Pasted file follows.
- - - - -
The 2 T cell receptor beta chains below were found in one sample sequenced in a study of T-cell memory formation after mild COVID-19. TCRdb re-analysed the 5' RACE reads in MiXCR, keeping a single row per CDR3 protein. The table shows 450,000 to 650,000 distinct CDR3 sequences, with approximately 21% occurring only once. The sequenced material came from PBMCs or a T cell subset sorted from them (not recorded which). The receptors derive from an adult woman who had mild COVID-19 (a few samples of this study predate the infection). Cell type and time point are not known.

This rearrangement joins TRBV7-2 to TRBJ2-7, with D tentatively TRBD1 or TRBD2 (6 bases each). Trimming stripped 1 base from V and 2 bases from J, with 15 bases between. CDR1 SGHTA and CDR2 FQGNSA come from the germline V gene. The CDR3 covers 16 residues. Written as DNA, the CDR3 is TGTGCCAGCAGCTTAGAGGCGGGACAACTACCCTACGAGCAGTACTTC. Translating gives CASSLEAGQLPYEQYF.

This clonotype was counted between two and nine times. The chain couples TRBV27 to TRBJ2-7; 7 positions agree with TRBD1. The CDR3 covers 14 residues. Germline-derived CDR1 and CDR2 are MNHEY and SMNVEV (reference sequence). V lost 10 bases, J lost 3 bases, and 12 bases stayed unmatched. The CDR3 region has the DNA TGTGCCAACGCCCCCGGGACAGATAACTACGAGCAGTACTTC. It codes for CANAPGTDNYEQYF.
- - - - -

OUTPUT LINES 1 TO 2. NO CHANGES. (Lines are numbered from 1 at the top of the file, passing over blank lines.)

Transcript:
The 2 T cell receptor beta chains below were found in one sample sequenced in a study of T-cell memory formation after mild COVID-19. TCRdb re-analysed the 5' RACE reads in MiXCR, keeping a single row per CDR3 protein. The table shows 450,000 to 650,000 distinct CDR3 sequences, with approximately 21% occurring only once. The sequenced material came from PBMCs or a T cell subset sorted from them (not recorded which). The receptors derive from an adult woman who had mild COVID-19 (a few samples of this study predate the infection). Cell type and time point are not known.

This rearrangement joins TRBV7-2 to TRBJ2-7, with D tentatively TRBD1 or TRBD2 (6 bases each). Trimming stripped 1 base from V and 2 bases from J, with 15 bases between. CDR1 SGHTA and CDR2 FQGNSA come from the germline V gene. The CDR3 covers 16 residues. Written as DNA, the CDR3 is TGTGCCAGCAGCTTAGAGGCGGGACAACTACCCTACGAGCAGTACTTC. Translating gives CASSLEAGQLPYEQYF.